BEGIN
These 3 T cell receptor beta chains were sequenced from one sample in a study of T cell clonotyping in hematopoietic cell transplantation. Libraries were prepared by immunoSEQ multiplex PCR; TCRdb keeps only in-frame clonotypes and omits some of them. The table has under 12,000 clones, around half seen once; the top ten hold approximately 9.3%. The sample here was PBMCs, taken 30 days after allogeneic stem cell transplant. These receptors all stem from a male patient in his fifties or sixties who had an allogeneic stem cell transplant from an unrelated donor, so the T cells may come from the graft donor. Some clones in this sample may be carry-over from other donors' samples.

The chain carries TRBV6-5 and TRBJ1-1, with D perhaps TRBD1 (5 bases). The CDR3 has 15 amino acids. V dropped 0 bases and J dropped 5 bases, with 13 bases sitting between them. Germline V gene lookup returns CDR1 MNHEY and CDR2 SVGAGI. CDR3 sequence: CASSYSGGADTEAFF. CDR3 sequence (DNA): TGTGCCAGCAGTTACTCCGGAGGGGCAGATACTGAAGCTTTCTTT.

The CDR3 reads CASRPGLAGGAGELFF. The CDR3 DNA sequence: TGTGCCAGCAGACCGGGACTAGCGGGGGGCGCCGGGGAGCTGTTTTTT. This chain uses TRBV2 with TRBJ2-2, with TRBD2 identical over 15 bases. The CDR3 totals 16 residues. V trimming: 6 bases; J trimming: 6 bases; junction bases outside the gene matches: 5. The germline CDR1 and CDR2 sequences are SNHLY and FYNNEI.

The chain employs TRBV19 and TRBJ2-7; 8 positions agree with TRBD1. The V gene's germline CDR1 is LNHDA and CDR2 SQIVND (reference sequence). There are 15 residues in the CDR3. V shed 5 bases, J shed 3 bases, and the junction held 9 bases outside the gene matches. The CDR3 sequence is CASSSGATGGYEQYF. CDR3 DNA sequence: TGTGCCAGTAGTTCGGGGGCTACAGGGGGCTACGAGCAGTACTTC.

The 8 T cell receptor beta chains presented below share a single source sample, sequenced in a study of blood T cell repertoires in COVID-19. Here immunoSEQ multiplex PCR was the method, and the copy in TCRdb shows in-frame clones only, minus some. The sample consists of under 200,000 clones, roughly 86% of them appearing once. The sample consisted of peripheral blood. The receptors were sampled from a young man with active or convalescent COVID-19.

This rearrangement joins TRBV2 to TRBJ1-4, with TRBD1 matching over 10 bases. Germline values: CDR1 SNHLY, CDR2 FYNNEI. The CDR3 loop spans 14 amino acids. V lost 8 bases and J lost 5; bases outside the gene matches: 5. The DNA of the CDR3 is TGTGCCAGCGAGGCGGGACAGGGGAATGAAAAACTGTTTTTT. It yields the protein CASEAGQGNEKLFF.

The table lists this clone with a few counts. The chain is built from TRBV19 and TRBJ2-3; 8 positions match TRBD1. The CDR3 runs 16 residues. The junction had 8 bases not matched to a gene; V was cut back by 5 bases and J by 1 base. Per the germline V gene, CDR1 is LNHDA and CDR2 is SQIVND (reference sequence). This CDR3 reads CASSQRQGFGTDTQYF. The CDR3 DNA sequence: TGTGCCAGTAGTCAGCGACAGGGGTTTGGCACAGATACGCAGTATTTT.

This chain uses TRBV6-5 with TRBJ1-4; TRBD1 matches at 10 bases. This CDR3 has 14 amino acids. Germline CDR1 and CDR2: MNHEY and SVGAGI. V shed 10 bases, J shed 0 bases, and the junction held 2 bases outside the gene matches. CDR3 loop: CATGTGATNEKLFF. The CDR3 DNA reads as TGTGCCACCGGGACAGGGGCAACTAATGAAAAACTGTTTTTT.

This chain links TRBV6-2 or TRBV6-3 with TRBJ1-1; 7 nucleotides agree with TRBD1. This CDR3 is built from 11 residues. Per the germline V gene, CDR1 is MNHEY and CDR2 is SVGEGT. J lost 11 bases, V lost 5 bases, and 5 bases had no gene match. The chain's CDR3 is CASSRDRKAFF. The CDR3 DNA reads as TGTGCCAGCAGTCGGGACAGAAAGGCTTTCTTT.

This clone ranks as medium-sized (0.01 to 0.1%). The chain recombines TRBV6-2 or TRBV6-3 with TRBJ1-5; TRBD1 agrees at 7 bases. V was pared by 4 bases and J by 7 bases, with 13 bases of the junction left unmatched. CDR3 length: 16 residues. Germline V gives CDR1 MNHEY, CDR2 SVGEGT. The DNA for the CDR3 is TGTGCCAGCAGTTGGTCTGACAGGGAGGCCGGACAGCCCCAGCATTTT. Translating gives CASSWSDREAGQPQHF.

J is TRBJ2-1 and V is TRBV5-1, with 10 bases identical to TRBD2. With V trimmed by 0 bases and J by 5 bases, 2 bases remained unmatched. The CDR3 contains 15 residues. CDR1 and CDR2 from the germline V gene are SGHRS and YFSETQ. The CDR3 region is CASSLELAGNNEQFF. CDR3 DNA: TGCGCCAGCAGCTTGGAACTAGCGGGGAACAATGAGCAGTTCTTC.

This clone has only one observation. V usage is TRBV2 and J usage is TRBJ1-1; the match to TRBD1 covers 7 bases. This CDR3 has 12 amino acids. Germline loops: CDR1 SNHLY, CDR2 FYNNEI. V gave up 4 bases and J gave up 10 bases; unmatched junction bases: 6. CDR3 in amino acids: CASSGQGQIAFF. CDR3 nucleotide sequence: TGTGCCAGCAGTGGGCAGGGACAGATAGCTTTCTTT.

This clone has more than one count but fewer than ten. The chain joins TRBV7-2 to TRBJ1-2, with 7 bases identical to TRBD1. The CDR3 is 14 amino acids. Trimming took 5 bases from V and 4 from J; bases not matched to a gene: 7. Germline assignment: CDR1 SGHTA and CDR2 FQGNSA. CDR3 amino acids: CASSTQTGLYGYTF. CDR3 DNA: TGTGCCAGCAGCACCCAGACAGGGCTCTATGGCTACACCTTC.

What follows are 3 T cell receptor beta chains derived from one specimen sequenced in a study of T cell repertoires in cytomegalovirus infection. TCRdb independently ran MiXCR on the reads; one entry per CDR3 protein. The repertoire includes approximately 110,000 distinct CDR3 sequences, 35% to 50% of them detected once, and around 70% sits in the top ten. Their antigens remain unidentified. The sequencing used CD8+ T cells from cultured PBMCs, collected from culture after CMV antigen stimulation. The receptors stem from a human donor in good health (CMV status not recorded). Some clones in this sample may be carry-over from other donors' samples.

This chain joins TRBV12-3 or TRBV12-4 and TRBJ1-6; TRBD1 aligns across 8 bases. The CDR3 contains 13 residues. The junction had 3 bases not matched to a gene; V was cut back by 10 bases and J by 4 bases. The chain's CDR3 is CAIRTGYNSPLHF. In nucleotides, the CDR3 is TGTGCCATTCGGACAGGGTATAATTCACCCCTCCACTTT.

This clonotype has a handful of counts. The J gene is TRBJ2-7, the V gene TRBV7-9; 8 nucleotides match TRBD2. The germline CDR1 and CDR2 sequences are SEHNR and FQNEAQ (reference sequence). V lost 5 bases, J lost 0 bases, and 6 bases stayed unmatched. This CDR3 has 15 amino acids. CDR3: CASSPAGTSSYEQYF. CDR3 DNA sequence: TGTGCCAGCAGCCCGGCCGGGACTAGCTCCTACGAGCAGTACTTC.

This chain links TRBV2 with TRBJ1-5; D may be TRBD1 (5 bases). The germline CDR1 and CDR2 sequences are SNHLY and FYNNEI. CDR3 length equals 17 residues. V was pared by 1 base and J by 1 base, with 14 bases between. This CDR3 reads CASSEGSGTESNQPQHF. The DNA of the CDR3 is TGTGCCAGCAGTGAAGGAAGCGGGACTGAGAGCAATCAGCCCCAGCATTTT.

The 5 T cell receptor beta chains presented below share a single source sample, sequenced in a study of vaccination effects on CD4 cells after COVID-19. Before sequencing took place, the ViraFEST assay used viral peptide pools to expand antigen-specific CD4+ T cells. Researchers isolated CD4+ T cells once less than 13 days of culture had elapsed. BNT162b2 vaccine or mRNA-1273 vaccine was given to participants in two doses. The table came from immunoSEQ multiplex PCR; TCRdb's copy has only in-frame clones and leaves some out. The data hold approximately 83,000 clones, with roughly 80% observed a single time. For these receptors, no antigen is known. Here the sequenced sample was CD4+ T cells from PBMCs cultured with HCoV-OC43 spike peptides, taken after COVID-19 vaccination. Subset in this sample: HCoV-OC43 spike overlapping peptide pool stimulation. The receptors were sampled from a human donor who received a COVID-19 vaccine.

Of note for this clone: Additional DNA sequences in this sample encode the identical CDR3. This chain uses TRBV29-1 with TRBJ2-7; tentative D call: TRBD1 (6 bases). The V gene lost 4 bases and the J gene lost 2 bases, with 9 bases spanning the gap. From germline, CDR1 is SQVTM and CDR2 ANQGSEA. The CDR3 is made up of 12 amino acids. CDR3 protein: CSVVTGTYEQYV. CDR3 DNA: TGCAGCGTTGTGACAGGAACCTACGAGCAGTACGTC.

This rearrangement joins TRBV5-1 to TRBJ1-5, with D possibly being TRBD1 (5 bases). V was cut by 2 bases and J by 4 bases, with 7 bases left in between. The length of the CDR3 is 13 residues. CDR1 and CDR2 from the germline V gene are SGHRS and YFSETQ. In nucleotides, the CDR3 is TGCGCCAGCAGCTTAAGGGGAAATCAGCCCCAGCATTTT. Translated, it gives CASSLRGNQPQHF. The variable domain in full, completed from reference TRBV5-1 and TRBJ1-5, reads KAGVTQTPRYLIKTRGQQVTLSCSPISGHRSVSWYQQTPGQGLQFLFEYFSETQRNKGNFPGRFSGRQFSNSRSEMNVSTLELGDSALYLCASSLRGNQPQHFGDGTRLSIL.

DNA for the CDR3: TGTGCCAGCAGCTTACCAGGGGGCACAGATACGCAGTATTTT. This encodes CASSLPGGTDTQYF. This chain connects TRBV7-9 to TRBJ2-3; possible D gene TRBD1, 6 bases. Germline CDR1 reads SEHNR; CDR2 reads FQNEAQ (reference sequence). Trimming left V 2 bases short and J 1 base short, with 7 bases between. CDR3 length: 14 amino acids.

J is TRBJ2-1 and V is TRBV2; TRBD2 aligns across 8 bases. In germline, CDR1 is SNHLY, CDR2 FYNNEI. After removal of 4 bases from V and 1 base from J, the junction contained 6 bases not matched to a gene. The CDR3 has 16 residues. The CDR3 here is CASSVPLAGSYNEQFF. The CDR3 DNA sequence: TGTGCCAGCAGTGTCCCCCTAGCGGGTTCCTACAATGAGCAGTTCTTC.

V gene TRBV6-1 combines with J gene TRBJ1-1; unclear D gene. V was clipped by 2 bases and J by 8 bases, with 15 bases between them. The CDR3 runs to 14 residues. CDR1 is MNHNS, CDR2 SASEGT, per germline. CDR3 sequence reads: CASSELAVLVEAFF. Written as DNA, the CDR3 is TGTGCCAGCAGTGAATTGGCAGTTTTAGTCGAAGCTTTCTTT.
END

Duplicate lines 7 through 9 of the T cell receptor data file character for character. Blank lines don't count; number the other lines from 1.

The table lists this clone with a few counts. The chain is built from TRBV19 and TRBJ2-3; 8 positions match TRBD1. The CDR3 runs 16 residues. The junction had 8 bases not matched to a gene; V was cut back by 5 bases and J by 1 base. Per the germline V gene, CDR1 is LNHDA and CDR2 is SQIVND (reference sequence). This CDR3 reads CASSQRQGFGTDTQYF. The CDR3 DNA sequence: TGTGCCAGTAGTCAGCGACAGGGGTTTGGCACAGATACGCAGTATTTT.

This chain uses TRBV6-5 with TRBJ1-4; TRBD1 matches at 10 bases. This CDR3 has 14 amino acids. Germline CDR1 and CDR2: MNHEY and SVGAGI. V shed 10 bases, J shed 0 bases, and the junction held 2 bases outside the gene matches. CDR3 loop: CATGTGATNEKLFF. The CDR3 DNA reads as TGTGCCACCGGGACAGGGGCAACTAATGAAAAACTGTTTTTT.

This chain links TRBV6-2 or TRBV6-3 with TRBJ1-1; 7 nucleotides agree with TRBD1. This CDR3 is built from 11 residues. Per the germline V gene, CDR1 is MNHEY and CDR2 is SVGEGT. J lost 11 bases, V lost 5 bases, and 5 bases had no gene match. The chain's CDR3 is CASSRDRKAFF. The CDR3 DNA reads as TGTGCCAGCAGTCGGGACAGAAAGGCTTTCTTT.